Add Emotion to Your Lyrics

Moon and LoversLet’s say you’re in love with someone and you want to let that person know how you feel. You could simply walk up to them and say, “I love you.” That might work. Or you could make an effort to create the right surroundings: a walk along the beach, holding hands on a summer evening under a twilight sky, and as the moon rises and hangs like a giant disco ball in the sky, you whisper, “I love you.”

Without a doubt, the second option seems more likely to convey your I-love-you message convincingly (except for the disco ball). And while it’s not guaranteed to make the other person love you in return, as a songwriter it’s definitely going to give your audience a better chance to feel what you’re feeling and believe you really are in love! And that’s what songs are all about.

When you give your listeners the details of an experience in a way they can see, feel, and touch, you draw them into the experience: they picture the beach at sunset, feel the warm air, and hear the words that are spoken. They’re involved in your situation without even thinking about it. Using the physical senses – sight, sound, smell, touch, taste – to convey emotions is much, MUCH more effective than simply telling your audience what you feel. Here’s how you do it. 

=> Use the physical experience of emotions

Emotions are physical things – that’s probably why they’re called “feelings.” We actually feel them in our bodies. Let’s use the emotion of “falling in love.” What does it physically feel like? Think back to a time when you were crazy in love and try to describe the physical sensation in words and phrases. Here are a few ideas that I think of: Dizzy. Floating. Flying. Dreaming. Can’t stop smiling. Feel like singing. The world looks brighter, like there’s more sunshine! Make a list of words that describe how you feel when you’re in love. They may be similar to ones I just mentioned. Go ahead and use them and add some more. If you can’t think of any right away, take your time. Add to your list throughout the rest of the day.

=> Use a family of associated words and images

Once you have a list of words and phrases that physically describe the feeling, make another list of images, ideas, and objects you associate with these. Most words come with a family of associated ideas. So, “flying” might suggest kite, balloon, bird. “Dizzy” could suggest carnival ride, which could then suggest cotton candy, etc. Don’t leave a word off just because you think it doesn’t make sense. If it occurs to you in connection with another word, go ahead and write it down.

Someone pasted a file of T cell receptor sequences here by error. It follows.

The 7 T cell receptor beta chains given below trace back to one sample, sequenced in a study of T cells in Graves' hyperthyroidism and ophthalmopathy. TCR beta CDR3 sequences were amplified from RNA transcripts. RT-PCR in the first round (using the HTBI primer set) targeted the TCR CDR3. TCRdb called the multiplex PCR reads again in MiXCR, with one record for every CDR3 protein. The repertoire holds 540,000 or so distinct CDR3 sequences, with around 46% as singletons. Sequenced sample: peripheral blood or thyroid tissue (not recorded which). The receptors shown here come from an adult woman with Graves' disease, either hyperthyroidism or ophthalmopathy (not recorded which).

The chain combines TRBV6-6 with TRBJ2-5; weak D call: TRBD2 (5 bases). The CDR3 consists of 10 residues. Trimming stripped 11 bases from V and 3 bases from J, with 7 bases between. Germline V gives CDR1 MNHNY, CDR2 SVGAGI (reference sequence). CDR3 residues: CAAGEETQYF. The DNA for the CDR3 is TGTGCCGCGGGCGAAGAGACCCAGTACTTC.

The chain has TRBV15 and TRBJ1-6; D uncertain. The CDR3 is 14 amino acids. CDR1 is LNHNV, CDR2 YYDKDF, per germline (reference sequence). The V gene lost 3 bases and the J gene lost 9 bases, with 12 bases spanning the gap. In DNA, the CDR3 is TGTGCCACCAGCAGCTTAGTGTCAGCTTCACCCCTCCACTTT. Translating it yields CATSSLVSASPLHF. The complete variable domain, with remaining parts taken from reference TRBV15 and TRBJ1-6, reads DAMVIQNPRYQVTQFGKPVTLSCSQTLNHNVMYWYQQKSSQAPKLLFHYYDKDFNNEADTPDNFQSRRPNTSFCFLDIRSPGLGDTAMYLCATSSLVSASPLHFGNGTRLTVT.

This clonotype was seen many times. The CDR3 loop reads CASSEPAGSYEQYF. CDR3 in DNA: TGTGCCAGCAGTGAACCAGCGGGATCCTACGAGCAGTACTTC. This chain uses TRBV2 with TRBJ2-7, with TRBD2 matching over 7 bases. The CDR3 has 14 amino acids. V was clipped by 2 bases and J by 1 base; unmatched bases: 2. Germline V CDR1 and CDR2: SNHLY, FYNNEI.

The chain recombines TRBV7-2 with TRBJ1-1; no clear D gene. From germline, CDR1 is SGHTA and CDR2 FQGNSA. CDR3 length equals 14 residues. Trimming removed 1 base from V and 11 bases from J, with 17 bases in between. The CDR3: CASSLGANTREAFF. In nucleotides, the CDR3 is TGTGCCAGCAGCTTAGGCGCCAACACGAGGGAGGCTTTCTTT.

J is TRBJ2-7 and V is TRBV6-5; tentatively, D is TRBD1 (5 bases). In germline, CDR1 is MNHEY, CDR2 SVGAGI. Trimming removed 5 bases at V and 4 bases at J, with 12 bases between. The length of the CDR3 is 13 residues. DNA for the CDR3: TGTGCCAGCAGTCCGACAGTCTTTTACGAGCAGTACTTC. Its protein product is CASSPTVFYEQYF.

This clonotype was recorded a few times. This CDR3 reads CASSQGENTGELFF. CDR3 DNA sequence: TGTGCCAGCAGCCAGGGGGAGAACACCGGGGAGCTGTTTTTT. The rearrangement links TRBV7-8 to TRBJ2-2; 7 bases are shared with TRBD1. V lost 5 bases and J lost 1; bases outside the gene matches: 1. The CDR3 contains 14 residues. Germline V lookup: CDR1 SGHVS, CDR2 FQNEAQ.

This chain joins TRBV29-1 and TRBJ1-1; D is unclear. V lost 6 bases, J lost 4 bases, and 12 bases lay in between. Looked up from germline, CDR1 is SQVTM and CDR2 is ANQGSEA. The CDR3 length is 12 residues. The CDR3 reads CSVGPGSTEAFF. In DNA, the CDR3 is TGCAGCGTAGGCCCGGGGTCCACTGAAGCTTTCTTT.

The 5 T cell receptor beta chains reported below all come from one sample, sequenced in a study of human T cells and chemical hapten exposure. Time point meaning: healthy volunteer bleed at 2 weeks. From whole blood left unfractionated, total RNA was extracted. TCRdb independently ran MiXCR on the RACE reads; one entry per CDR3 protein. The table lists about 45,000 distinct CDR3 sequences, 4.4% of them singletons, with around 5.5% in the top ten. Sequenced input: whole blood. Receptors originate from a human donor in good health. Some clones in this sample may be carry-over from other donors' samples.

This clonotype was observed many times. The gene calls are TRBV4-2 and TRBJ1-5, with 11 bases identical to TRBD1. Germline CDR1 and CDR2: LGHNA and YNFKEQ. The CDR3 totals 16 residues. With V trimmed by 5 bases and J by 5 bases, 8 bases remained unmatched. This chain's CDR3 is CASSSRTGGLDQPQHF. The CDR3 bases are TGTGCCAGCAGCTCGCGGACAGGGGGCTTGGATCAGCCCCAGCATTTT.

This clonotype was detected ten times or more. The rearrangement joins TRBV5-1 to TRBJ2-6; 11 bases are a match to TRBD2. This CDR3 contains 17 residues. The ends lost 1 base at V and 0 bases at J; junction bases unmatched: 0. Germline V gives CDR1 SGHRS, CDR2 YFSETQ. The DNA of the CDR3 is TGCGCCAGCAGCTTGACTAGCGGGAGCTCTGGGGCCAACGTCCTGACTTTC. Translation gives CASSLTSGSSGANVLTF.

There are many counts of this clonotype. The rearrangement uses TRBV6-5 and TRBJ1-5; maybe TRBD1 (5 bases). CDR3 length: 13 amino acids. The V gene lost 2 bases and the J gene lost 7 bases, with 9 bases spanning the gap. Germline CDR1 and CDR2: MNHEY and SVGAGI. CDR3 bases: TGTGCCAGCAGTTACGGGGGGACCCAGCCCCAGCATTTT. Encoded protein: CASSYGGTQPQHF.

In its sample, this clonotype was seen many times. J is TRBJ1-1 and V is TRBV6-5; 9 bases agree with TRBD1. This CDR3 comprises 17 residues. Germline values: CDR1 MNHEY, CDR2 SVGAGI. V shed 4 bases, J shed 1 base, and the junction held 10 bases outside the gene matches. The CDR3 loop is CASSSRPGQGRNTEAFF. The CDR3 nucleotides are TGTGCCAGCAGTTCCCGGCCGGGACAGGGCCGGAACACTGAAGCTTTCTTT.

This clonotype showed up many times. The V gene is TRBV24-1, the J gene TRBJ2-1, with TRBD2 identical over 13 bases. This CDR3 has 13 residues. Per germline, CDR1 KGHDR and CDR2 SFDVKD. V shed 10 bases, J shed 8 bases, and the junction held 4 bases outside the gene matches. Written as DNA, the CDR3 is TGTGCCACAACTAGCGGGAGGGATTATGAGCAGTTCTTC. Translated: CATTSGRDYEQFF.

To learn more about using  images in your song, watch this video.

=> Turn your word lists into a lyric

Choose one or more of the words/phrases in your list and use it in the opening line of a verse or chorus. For instance I could start with “Flying like a big red balloon” because “flying” was in my description of how love makes me physically feel and “balloon” was an associated word. I had “sunshine” on my list, so next I might try… “Shining like the sun on the end of a string.”

Now I’m picturing this balloon/sun tied to someone’s heart. I like that image so I’ll use that. “Tied to your heart, whenever you’re around. Rising light as air, off of the ground.”

The “around/ground” rhyme was a little gift, so I’ll keep it for now but don’t worry too much about rhyming. Just keep building your images and sensations. As you think of more, add them to your lists and use them as needed. You don’t want to put an image or physical sensation in every line. But be sure to use enough that your listeners know what the emotion feels like so they can experience it themselves!

This is great raw material to build a song on, and an important component of effective lyric writing. Go ahead and choose an emotion. Make your own word lists based on it and try to rough out a chorus or verse.

by Robin Frederick

Author: Robin

Robin Frederick is the author of Shortcuts to Hit Songwriting and Shortcuts to Songwriting for Film & TV. She has written and produced more than 500 songs for television, records, theater, and audio products. She is a former Director of A&R for Rhino Records and Executive Producer of 60 albums. Visit Robin’s websites for more songwriting tips and inspiration: and